Along time ago, the late 1980s, to be exact, I went with my college friends to Washington DC. We’d graduated a few years earlier, from college in Boston, and weren’t roommates any more, but we gathered at S.’s house for a mini-reunion weekend just around Halloween.
The reason for our pilgrimage? A pro-choice rally. We were instructed to wear white, as the suffragists did in their marches for equality–our white t-shirts say “Choice!” on them.
We thought this march would be the final march. It was 1989 and we were optimistic twenty-somethings in high tops and a lot of hair.
Now all of us are moms and I’m not sure any of us still have high-tops, but today in New York (and elsewhere in the country) was another march for choice, in support of Planned Parenthood. Seems there are some Republicans in Congress who think that the $75 million dollars allotted to Planned Parenthood in the federal budget will be the salvation of the country’s economic woes. I think that’s what my old therapist used to call “magical thinking.”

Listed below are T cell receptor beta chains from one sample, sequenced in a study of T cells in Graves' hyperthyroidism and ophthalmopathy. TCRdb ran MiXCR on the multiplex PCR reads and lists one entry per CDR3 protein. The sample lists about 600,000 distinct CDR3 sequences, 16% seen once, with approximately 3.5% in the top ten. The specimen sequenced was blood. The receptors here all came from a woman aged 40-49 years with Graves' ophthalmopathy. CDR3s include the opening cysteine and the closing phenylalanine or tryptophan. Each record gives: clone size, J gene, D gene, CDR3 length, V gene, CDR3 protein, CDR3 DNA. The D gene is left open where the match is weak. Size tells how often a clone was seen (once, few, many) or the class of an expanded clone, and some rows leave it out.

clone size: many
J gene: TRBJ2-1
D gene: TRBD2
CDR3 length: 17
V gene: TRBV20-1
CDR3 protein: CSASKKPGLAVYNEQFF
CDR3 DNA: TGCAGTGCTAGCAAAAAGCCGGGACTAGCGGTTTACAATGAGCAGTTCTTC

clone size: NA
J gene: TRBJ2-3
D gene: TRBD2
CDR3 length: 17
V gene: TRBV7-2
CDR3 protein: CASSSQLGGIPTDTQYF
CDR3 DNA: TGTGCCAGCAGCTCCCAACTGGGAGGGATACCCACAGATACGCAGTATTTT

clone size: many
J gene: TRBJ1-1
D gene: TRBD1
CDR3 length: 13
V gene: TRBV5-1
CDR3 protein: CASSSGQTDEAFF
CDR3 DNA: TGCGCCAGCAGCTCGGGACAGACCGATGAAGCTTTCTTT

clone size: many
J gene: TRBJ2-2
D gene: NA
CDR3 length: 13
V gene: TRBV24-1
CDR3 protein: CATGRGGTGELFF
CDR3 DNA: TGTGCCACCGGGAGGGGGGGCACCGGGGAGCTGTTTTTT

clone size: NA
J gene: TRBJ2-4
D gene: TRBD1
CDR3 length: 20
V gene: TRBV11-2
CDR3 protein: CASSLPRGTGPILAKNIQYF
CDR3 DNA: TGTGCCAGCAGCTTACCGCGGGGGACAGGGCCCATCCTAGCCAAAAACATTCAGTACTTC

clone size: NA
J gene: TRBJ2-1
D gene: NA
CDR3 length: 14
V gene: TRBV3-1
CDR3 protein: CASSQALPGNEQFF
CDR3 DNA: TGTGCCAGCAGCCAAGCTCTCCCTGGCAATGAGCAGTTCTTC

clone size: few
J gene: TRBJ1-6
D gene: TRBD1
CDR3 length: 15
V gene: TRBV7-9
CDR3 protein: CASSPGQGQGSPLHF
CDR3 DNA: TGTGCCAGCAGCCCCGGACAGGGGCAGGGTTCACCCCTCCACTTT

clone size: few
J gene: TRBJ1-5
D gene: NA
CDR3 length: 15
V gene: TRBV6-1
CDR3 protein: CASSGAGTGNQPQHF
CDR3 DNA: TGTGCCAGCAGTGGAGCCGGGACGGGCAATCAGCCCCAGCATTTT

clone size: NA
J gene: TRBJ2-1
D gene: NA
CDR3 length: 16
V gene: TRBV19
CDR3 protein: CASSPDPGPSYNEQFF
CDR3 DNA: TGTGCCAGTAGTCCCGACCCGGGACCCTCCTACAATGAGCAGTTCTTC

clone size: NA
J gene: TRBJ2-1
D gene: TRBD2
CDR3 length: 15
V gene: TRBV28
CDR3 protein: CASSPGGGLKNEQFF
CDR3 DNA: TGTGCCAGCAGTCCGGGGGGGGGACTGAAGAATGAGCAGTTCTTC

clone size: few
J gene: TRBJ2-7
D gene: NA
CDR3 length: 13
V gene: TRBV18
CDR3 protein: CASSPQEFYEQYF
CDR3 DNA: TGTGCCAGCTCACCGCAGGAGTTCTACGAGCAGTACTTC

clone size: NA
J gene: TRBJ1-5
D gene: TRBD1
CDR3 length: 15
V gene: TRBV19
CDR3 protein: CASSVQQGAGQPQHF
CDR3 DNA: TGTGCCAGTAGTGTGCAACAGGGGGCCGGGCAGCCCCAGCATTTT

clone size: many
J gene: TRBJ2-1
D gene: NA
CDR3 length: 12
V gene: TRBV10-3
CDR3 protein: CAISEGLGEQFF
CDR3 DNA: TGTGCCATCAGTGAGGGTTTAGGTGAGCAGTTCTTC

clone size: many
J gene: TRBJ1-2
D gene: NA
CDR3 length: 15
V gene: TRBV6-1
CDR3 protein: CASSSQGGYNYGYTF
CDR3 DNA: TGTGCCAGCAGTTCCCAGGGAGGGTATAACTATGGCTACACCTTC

I wanted to go to the rally today but I had to stay home and help Liam with a big social studies project that’s due on Tuesday (hasn’t he had all the previous vacation week to work on that, you might ask? Why yes, in fact, he has. But that’s a post for another day). I sat and listened to him talk about his project, offered some help with scissors and glue, and actually we had sort of a nice time.
It would be funny–if it weren’t so tragic–that those who would strip funding from Planned Parenthood don’t have any alternatives for the babies produced from unwanted pregnancies. Will there be funding to feed, clothe, and educate those children? Will there be a parent or care-giver waiting for those children, someone who will give up a Saturday afternoon to help cut out pictures about the Sahara Desert? Seems like still more magical (okay, nightmarish) thinking, frankly: we’ll make women bear children they don’t want, can’t care for, or have life-destroying illnesses…and then not fund schools, hospitals, day care centers, or health care.
Parents unable to care for children, children with few or no options, the social safety net in tatters. Is that how we’re defining “family values” now?
(Hey! I’ve got a post up on technorati.com, too.)